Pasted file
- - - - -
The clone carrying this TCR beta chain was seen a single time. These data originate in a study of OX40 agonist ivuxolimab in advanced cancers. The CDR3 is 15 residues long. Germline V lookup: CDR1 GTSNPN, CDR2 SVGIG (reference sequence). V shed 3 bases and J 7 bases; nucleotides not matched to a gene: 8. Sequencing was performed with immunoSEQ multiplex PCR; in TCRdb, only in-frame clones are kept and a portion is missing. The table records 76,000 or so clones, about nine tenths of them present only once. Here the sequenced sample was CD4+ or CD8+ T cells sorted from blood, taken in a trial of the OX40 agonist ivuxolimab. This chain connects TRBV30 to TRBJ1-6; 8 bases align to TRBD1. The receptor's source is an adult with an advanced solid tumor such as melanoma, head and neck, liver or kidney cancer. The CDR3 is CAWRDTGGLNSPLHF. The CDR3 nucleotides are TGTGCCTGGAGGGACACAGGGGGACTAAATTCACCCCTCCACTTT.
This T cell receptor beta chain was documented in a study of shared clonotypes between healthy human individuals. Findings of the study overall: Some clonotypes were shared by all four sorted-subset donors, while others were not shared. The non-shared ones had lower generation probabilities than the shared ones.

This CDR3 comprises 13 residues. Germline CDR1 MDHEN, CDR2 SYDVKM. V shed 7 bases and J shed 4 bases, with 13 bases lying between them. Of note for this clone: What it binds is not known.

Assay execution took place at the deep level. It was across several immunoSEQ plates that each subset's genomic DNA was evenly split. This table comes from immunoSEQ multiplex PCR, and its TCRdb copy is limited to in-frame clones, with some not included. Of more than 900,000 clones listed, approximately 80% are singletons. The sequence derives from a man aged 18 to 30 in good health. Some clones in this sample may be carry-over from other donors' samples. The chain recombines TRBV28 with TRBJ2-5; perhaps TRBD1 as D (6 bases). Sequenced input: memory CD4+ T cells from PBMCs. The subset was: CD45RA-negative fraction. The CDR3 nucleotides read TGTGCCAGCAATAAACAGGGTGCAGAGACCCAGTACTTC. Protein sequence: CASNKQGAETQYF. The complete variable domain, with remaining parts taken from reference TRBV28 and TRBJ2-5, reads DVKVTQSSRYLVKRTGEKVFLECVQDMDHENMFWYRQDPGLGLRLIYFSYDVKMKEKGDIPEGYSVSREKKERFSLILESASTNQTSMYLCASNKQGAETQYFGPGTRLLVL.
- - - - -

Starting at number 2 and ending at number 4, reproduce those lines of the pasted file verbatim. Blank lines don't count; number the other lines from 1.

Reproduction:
This T cell receptor beta chain was documented in a study of shared clonotypes between healthy human individuals. Findings of the study overall: Some clonotypes were shared by all four sorted-subset donors, while others were not shared. The non-shared ones had lower generation probabilities than the shared ones.

This CDR3 comprises 13 residues. Germline CDR1 MDHEN, CDR2 SYDVKM. V shed 7 bases and J shed 4 bases, with 13 bases lying between them. Of note for this clone: What it binds is not known.

Assay execution took place at the deep level. It was across several immunoSEQ plates that each subset's genomic DNA was evenly split. This table comes from immunoSEQ multiplex PCR, and its TCRdb copy is limited to in-frame clones, with some not included. Of more than 900,000 clones listed, approximately 80% are singletons. The sequence derives from a man aged 18 to 30 in good health. Some clones in this sample may be carry-over from other donors' samples. The chain recombines TRBV28 with TRBJ2-5; perhaps TRBD1 as D (6 bases). Sequenced input: memory CD4+ T cells from PBMCs. The subset was: CD45RA-negative fraction. The CDR3 nucleotides read TGTGCCAGCAATAAACAGGGTGCAGAGACCCAGTACTTC. Protein sequence: CASNKQGAETQYF. The complete variable domain, with remaining parts taken from reference TRBV28 and TRBJ2-5, reads DVKVTQSSRYLVKRTGEKVFLECVQDMDHENMFWYRQDPGLGLRLIYFSYDVKMKEKGDIPEGYSVSREKKERFSLILESASTNQTSMYLCASNKQGAETQYFGPGTRLLVL.